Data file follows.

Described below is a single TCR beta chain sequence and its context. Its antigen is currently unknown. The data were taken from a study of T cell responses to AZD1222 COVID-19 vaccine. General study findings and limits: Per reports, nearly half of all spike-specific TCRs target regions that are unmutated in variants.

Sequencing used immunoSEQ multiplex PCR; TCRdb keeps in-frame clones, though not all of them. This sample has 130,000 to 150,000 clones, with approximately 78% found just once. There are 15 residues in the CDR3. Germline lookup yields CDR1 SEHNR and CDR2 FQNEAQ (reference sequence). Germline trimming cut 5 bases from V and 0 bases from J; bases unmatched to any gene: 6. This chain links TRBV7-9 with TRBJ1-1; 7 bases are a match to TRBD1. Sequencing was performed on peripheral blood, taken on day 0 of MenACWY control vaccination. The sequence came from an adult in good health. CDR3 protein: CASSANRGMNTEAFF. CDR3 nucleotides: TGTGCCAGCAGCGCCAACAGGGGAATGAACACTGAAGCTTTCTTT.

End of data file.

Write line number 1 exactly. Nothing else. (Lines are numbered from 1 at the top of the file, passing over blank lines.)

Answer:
Described below is a single TCR beta chain sequence and its context. Its antigen is currently unknown. The data were taken from a study of T cell responses to AZD1222 COVID-19 vaccine. General study findings and limits: Per reports, nearly half of all spike-specific TCRs target regions that are unmutated in variants.